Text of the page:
On the Fiddle

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On the Fiddle
On the Fiddle 1961 quad poster.jpg
Original UK quad size poster
Directed byCyril Frankel
Produced byBenjamin Fisz
Screenplay byHarold Buchman
Based onStop at a Winner (novel)
by R.F. Delderfield
StarringAlfred Lynch
Sean Connery
Cecil Parker
Stanley Holloway
Music byMalcolm Arnold
CinematographyEdward Scaife
Edited byPeter Hunt
Production
company
Coronado Productions
Distributed byAnglo Amalgamated (UK)
Release date
  • 10 October 1961 (1961-10-10) (UK)
Running time
86 minutes
CountryUnited Kingdom
LanguageEnglish

On the Fiddle (released as Operation Snafu and Operation War Head in the United States) is a 1961 British comedy film directed by Cyril Frankel and starring Sean Connery, Alfred Lynch, Cecil Parker, Stanley Holloway, Eric Barker, Mike Sarne, Wilfrid Hyde-White, Kathleen Harrison, Victor Maddern and John Le Mesurier. It was based on the 1961 novel Stop at a Winner by R.F. Delderfield who served in the RAF in World War II.

It was Sean Connery's tenth film, released the year before his big breakthrough as James Bond in the 1962 film Dr No.

Plot[edit]

During the Second World War, spiv Horace Pope is taken to court for street peddling. In mitigation he tells the judge he is only working in the black market while waiting to enlist in the war effort. On hearing this plea, the judge calls his bluff and forces him to sign up.

Pope joins the RAF. Very quickly he makes friends with the easy going, but loyal, Pedlar Pascoe who happily goes along with all of his scams, which mainly involve taking money for leave passes and for organising postings close to home. The pair do their utmost to make a bit on the side and avoid being sent into action.

However, their antics soon lead to them being sent on a mission to occupied France where they unexpectedly succeed with their offbeat actions.

Main cast[edit]

Production[edit]

Writing[edit]

The film was adapted by Harold Buchman from the 1961 novel Stop at a Winner by R. F. Delderfield who served in the RAF during World War II.

Filming[edit]

The fighting scenes in the woods were shot in and around "The Sandpit" on Horsell Common near Woking, Surrey. Interiors were completed at Shepperton Studios, Surrey.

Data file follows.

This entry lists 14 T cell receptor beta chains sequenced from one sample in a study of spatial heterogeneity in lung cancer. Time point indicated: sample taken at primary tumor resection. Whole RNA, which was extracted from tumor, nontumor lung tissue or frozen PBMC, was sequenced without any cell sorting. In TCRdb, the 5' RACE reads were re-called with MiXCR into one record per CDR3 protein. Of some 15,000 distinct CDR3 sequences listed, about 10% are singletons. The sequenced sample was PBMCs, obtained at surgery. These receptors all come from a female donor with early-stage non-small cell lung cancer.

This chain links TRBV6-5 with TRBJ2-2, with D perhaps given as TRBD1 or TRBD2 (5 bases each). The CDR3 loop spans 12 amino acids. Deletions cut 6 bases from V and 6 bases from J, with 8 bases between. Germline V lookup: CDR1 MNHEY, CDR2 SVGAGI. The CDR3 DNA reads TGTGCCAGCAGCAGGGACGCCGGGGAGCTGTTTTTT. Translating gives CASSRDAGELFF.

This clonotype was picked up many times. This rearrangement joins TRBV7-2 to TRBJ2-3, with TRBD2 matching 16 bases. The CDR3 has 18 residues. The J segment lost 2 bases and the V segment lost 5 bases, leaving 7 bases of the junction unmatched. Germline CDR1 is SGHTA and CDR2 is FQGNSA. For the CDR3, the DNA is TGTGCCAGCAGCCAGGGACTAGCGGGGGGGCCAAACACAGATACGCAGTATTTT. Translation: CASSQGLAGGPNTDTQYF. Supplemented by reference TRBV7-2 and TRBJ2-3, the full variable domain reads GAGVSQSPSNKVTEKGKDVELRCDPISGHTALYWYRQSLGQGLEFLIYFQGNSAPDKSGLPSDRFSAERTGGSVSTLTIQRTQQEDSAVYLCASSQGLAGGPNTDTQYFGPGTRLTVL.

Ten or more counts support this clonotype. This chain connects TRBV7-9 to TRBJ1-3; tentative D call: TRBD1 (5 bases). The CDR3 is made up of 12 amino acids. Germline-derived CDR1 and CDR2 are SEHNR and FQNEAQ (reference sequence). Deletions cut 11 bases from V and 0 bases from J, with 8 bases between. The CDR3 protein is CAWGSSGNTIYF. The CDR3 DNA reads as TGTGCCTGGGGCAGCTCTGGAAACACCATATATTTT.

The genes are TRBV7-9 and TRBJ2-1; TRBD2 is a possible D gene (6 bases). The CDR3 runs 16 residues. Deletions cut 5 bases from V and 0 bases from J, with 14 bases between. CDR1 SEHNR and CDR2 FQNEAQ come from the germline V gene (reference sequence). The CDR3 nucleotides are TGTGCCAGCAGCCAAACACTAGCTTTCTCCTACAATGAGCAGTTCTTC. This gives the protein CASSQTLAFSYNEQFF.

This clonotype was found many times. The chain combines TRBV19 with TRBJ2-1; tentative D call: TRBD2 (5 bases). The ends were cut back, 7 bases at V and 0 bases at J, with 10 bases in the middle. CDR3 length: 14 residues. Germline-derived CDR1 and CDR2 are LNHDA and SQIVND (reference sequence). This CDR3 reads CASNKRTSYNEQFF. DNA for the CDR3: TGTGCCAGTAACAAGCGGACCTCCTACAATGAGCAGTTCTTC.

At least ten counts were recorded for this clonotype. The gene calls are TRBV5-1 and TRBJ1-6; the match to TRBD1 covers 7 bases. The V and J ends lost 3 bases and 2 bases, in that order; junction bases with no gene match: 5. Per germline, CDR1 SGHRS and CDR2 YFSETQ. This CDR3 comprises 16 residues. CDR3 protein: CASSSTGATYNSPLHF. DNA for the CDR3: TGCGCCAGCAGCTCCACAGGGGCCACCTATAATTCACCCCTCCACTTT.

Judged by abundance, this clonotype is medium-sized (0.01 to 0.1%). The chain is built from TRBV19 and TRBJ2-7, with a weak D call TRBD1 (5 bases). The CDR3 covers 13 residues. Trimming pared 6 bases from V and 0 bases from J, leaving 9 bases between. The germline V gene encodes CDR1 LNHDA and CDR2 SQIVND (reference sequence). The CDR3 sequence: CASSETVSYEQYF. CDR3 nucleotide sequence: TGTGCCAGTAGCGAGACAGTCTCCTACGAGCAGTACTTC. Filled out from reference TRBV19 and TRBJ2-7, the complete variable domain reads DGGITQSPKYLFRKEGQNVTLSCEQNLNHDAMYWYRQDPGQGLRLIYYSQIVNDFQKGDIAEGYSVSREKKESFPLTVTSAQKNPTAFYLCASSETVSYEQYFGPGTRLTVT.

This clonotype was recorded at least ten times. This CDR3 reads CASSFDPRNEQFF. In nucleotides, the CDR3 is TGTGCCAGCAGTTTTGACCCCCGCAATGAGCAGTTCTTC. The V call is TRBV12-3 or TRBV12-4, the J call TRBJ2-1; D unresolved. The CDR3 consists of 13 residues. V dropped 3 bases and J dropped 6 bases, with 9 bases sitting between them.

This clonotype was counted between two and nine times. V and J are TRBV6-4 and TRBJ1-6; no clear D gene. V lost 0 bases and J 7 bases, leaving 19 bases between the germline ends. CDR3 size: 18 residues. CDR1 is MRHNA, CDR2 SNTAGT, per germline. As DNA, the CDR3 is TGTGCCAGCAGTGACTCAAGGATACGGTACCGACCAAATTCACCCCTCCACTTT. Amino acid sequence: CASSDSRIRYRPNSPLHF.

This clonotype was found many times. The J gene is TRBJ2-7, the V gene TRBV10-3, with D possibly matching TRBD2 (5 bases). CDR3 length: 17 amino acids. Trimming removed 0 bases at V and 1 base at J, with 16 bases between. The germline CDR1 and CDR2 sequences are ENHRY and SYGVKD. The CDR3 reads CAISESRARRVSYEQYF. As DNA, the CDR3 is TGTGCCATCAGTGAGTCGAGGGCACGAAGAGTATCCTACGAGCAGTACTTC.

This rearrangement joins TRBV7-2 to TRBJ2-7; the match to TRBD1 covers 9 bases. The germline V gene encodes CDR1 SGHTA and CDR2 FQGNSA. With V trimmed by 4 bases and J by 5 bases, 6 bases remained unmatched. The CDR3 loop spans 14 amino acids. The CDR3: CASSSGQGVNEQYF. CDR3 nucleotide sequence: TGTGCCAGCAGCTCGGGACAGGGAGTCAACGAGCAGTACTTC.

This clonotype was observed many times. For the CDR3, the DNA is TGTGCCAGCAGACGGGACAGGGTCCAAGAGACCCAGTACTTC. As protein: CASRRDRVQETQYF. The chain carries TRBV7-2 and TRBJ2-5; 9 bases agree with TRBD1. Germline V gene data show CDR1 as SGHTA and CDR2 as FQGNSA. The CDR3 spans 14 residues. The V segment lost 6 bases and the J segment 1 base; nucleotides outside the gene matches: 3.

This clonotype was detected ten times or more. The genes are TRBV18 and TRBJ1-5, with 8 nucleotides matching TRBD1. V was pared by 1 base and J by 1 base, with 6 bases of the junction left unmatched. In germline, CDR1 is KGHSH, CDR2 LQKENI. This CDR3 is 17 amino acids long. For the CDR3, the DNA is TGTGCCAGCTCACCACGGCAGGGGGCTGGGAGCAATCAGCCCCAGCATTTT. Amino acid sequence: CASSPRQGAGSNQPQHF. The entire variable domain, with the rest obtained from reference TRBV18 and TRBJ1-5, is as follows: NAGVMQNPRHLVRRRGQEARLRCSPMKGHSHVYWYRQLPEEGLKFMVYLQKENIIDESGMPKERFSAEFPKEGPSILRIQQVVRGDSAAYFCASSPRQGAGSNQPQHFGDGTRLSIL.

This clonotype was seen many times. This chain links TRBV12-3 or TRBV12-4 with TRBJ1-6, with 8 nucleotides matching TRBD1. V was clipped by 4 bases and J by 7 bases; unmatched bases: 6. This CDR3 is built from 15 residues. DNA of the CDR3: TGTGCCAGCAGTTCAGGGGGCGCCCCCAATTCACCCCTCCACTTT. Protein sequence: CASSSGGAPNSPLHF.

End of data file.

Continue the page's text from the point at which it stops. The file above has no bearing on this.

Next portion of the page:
US release[edit]

The US poster tried to make it seem more like a James Bond film than a comedy.

The film was not released in the United States until 21 May 1965, retitled "Operation Snafu"[1] and later "Operation War Head"[1] by the US distributor American International Pictures. The only purpose of the US release was to capitalise on the popularity of Sean Connery, who by then had become world-famous as James Bond in Dr No, From Russia with Love and Goldfinger. The titles, as well as the advertising campaign, downplayed the comedic aspects of the film as well as Connery's original second-billing. During a 1961 trip to England Alan King made a brief appearance in the film and forgot about it until the American release gave him second billing[2]. He and Connery would work together again on The Anderson Tapes.

Reception[edit]

Reviewing the film in The New York Times, following its 1965 US release, Howard Thompson noted that the release was "an obvious cash-in" on Connery's popularity as James Bond, but found it, "a friendly little wartime comedy from England." He wrote that, "The wonder is that a picture with a story already done, gag by gag, a hundred times is so easy to take. It is, though — flip, friendly, brisk and a wee bit cynical in its take-it-or-leave-it jauntiness", and concluded that, "The film is familiar and trifling, but it's perky."[3]

References[edit]

  1. ^ a b IMDb: On the Fiddle (1961) - Release Info Linked 2014-08-10
  2. ^ pp. 138-169 Chase, Chris Name Dropping Simon and Schuster, 4 Sep. 1997
  3. ^ New York Times, 22 May 1965: Screen: 'Operation Snafu': Comedy and New Stage Show at Paramount Re-linked 2014-08-10

External links[edit]